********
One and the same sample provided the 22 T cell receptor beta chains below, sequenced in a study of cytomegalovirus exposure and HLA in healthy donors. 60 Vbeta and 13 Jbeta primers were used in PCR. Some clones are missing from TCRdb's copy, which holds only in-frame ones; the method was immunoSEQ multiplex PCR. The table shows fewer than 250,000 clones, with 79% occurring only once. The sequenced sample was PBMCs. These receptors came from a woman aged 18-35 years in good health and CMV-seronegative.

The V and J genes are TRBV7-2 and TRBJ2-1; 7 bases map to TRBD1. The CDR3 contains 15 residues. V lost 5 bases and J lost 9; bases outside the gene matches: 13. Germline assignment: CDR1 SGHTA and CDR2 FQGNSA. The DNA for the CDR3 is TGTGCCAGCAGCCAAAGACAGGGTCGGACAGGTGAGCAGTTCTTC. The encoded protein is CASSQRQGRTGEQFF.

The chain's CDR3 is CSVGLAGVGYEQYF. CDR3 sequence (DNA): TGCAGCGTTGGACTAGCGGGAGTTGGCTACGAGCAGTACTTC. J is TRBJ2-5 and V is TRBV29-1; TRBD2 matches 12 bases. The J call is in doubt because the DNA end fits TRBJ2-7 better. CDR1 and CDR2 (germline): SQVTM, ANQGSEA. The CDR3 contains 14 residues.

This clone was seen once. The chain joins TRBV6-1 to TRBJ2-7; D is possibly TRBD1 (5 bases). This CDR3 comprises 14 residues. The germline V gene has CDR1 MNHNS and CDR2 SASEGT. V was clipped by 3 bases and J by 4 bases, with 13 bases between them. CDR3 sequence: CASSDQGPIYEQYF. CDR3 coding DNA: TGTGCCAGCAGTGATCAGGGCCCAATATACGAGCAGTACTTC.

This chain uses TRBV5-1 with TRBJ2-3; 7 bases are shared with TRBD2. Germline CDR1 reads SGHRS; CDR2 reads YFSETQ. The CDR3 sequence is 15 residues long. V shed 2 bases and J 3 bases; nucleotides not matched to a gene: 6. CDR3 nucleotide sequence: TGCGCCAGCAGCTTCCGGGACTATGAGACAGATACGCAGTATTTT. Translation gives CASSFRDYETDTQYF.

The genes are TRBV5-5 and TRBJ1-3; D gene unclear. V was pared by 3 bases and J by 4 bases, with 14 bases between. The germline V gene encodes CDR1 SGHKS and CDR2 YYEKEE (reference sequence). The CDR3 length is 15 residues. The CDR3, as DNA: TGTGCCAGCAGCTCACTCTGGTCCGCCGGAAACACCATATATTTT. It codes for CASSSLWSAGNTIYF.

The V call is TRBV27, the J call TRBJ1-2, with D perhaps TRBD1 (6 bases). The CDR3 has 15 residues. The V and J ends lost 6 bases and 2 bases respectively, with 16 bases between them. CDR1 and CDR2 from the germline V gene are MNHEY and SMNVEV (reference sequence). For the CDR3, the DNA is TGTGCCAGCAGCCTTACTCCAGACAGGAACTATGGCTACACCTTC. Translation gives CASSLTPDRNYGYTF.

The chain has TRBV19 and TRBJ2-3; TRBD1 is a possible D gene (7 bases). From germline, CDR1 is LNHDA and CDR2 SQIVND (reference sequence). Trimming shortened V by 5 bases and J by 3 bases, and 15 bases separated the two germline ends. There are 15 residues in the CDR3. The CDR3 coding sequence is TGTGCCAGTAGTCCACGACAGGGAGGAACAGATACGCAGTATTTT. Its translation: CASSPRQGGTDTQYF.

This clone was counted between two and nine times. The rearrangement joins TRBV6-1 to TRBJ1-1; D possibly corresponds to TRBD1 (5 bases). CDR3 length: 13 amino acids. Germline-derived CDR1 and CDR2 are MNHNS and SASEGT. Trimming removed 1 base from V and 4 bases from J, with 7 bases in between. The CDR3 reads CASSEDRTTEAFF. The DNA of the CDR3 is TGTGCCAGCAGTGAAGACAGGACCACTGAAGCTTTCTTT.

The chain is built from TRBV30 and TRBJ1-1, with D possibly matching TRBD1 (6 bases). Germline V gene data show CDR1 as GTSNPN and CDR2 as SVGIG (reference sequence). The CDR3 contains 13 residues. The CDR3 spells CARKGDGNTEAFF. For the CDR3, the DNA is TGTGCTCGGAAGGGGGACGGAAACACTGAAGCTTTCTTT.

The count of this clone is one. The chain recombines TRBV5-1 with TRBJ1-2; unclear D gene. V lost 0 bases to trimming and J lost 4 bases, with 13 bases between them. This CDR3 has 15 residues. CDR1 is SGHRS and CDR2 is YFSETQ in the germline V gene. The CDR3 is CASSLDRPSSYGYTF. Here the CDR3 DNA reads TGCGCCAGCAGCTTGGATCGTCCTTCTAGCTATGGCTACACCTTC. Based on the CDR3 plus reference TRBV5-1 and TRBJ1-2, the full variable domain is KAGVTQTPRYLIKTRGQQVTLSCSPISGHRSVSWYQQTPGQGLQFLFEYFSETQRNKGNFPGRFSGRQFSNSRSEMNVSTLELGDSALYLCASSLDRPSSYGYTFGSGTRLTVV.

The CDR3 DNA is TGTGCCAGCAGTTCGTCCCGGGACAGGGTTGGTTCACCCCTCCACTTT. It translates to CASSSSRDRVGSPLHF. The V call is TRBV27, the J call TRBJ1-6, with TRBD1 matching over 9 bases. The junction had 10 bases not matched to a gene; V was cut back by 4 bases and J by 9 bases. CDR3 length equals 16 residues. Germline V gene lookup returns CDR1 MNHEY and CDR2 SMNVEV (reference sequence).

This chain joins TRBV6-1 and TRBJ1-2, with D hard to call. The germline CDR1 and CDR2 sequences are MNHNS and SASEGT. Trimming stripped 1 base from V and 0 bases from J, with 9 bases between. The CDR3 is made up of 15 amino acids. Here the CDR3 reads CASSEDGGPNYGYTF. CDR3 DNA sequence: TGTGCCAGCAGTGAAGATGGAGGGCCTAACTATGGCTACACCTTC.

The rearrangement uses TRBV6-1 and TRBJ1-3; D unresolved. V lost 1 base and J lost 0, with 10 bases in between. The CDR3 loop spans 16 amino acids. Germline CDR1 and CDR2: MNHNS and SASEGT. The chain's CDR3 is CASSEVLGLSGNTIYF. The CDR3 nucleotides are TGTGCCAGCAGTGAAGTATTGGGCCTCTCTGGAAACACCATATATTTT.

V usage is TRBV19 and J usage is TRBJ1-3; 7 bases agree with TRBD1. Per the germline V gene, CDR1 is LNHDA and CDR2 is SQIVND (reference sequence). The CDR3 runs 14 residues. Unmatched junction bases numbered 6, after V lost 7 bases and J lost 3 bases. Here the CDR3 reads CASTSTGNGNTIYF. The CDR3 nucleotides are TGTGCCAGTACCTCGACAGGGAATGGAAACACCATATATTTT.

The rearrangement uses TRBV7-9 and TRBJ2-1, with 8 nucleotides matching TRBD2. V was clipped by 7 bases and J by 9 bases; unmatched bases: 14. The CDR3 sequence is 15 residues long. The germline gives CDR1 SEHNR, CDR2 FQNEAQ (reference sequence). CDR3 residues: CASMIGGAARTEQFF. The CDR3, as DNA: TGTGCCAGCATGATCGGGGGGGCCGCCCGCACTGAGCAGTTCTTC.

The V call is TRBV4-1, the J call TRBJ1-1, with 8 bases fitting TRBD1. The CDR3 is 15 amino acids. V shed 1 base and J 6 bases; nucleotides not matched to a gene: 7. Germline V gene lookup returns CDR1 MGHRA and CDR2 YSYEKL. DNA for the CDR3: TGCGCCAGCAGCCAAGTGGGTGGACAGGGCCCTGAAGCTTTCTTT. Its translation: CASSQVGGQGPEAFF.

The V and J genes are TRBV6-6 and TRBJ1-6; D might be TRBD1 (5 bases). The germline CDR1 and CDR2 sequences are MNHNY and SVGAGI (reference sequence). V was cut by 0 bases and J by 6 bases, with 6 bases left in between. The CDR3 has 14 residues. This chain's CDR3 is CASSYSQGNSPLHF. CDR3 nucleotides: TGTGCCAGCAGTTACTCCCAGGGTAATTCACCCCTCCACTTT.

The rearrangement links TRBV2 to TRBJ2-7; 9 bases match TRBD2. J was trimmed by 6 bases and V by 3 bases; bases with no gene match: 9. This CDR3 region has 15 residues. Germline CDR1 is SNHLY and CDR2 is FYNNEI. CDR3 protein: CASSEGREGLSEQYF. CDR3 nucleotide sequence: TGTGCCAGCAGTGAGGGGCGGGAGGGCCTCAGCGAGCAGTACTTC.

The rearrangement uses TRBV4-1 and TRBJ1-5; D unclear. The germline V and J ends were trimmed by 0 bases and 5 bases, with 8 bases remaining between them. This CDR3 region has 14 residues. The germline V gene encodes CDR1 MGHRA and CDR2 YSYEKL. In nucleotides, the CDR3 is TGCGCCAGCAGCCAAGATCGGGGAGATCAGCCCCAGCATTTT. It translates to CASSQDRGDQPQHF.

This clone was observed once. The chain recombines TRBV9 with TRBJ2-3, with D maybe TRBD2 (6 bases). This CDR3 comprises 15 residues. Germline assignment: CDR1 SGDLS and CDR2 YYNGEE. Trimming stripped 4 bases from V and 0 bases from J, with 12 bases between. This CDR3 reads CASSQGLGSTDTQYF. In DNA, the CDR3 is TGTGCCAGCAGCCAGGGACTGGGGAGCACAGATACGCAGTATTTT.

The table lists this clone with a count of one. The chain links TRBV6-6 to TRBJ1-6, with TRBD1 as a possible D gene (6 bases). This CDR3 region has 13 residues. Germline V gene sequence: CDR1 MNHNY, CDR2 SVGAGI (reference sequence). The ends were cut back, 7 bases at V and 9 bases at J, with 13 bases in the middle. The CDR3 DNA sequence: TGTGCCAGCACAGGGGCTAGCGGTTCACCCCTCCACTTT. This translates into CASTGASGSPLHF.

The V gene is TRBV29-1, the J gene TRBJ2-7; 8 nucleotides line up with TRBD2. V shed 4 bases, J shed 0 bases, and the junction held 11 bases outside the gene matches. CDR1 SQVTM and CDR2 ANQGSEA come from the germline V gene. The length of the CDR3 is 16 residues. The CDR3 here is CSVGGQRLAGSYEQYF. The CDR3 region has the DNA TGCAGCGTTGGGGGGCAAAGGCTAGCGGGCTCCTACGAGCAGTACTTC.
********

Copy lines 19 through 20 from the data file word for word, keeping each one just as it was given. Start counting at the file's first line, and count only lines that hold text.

The rearrangement links TRBV2 to TRBJ2-7; 9 bases match TRBD2. J was trimmed by 6 bases and V by 3 bases; bases with no gene match: 9. This CDR3 region has 15 residues. Germline CDR1 is SNHLY and CDR2 is FYNNEI. CDR3 protein: CASSEGREGLSEQYF. CDR3 nucleotide sequence: TGTGCCAGCAGTGAGGGGCGGGAGGGCCTCAGCGAGCAGTACTTC.

The rearrangement uses TRBV4-1 and TRBJ1-5; D unclear. The germline V and J ends were trimmed by 0 bases and 5 bases, with 8 bases remaining between them. This CDR3 region has 14 residues. The germline V gene encodes CDR1 MGHRA and CDR2 YSYEKL. In nucleotides, the CDR3 is TGCGCCAGCAGCCAAGATCGGGGAGATCAGCCCCAGCATTTT. It translates to CASSQDRGDQPQHF.